Tim Godfray, chief executive of the Booksellers Association, has backed the stance taken by House of Commons Public Accounts Committee chair Margaret Hodge, who earlier this week accused Amazon of putting UK booksellers out of business by using tax avoidance strategies.
The m.d.s of retail chains John Lewis and Dixons have also backed Hodge's argument that UK businesses are being put at risk.
Godfray said: "We heartily endorse Margaret Hodge's assertion that Amazon is putting UK booksellers out of business‚ this is irrefutable." He added that the select committee should press the government to ensure that the tax rules were changed so that multinational companies pay fair taxes. "Otherwise our members are put at a very considerable competitive disadvantage," he said.
Nic Bottomley, owner of the Emporium of Reading Delights in Bath, agreed. He said: "If they can't do anything about the tax loopholes, the government can do something about Amazon paying 3% VAT on e-books they sell into the UK, that should be looked at too."
At the HoC inquiry into levels of corporation tax paid by Amazon, Google and Starbucks held earlier this week, Amazon's head of public policy Andrew Cecil stated that Amazon operated a single European company, Luxembourg-based Amazon EU S.a.r.L., with Amazon.co.uk operating just as a service company. The inquiry established, however, that Amazon has 500 employees in Luxembourg but 15,000 in the UK. The Bookseller investigation found that Amazon.co.uk generated sales of anywhere between £2.4bn and £3.2bn in 2010. But because the company is owned in Luxembourg, that is where the sales are recorded and tax levied accordingly. Amazon EU S.a.r.L. declared just £4.4m by way of a tax charge for 2010, in the UK it paid just £1.8m.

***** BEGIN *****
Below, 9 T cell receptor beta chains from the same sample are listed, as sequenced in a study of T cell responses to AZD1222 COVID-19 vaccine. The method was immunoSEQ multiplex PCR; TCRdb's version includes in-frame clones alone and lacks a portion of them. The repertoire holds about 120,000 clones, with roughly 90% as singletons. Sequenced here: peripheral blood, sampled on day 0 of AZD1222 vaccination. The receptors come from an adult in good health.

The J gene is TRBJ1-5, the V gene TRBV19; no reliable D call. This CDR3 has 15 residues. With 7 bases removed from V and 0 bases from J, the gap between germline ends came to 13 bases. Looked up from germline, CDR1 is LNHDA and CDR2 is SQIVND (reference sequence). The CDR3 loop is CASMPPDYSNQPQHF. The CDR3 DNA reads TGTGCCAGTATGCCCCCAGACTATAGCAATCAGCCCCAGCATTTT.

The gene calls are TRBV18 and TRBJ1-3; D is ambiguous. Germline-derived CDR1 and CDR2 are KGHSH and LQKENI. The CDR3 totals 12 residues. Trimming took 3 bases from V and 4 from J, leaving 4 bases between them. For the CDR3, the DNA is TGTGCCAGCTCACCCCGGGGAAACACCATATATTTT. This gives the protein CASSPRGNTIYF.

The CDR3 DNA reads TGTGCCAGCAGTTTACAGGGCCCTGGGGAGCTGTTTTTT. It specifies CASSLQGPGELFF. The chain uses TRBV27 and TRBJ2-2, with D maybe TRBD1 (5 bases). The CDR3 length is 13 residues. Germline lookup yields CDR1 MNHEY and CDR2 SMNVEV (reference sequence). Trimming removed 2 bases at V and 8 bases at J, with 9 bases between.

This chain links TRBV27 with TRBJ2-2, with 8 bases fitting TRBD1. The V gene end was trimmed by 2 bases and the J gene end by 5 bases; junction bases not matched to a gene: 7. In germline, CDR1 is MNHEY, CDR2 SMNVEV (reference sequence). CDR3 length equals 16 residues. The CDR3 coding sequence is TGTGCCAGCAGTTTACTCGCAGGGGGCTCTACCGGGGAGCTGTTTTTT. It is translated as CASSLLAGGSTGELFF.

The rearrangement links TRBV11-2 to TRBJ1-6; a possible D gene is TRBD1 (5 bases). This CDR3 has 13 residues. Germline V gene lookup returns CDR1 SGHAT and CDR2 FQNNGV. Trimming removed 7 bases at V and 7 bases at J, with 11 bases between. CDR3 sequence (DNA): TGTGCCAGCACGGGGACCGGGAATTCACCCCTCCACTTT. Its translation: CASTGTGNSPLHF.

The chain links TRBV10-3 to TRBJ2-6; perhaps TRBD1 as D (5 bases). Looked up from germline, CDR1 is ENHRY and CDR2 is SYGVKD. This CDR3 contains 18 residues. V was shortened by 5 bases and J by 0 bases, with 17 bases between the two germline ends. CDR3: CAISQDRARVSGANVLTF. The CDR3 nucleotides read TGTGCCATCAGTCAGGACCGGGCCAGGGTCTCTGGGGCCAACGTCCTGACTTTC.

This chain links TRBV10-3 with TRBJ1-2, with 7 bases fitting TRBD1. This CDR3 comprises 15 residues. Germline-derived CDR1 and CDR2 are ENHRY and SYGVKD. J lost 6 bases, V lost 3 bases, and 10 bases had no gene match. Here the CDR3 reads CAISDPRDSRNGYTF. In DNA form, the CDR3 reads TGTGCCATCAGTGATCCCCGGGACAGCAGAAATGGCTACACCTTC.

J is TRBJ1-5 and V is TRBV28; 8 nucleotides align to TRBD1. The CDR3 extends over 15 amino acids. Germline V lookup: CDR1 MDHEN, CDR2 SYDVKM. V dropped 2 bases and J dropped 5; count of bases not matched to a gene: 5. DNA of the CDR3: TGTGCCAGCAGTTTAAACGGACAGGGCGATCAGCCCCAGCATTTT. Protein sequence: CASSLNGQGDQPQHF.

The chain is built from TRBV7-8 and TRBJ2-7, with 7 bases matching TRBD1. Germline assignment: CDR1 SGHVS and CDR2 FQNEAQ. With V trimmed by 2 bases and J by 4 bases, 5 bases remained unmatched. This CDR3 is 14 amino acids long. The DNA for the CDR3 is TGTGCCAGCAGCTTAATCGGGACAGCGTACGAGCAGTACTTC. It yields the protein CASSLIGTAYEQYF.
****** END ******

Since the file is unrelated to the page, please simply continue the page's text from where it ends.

Foyles chief executive Sam Husain said he felt the criteria for paying taxes should be the place where a business essentially operates. He said: "The end user/customer may appear to be getting a better price initially but loses out eventfully as the taxes, particularly in a country such as England, help finance health, pension and other welfare benefits."
Emma Milne-White, owner of Hungerford Bookshop, said: "I think the law has to change, as an independent bookseller, I have to pay £6,000 to £8,000 in corporation tax a year and sometimes it leaves us on the edge, meanwhile, Amazon don't pay theirs and are putting us out of business."
However, Richard Mollet, c.e.o. of the Publishers Association, said the onus was on the government to dictate behaviour: "The UK is an open economy and remains broadly free to set its tax rates at whatever levels it sees fit. If these put the economy, or sectors of it, at a competitive disadvantage to our neighbours, the onus is on ministers to make a political decision to change the rates and regime to address that, not on companies to change their behaviour to earn moral approval."
The Bookseller has also learned that a fair tax accreditation scheme is in the process of being designed by Tax Research UK, in which small and medium businesses that pay fair taxes and have transparent financial results can apply for and receive an accreditation for their business and a logo to put on their website. Richard Murphy, director of Tax Research UK, said: "We have gathered quite a lot of support for the scheme, which will be about more than just tax. We will put it together and we will give companies a bad rating if we feel they deserve it."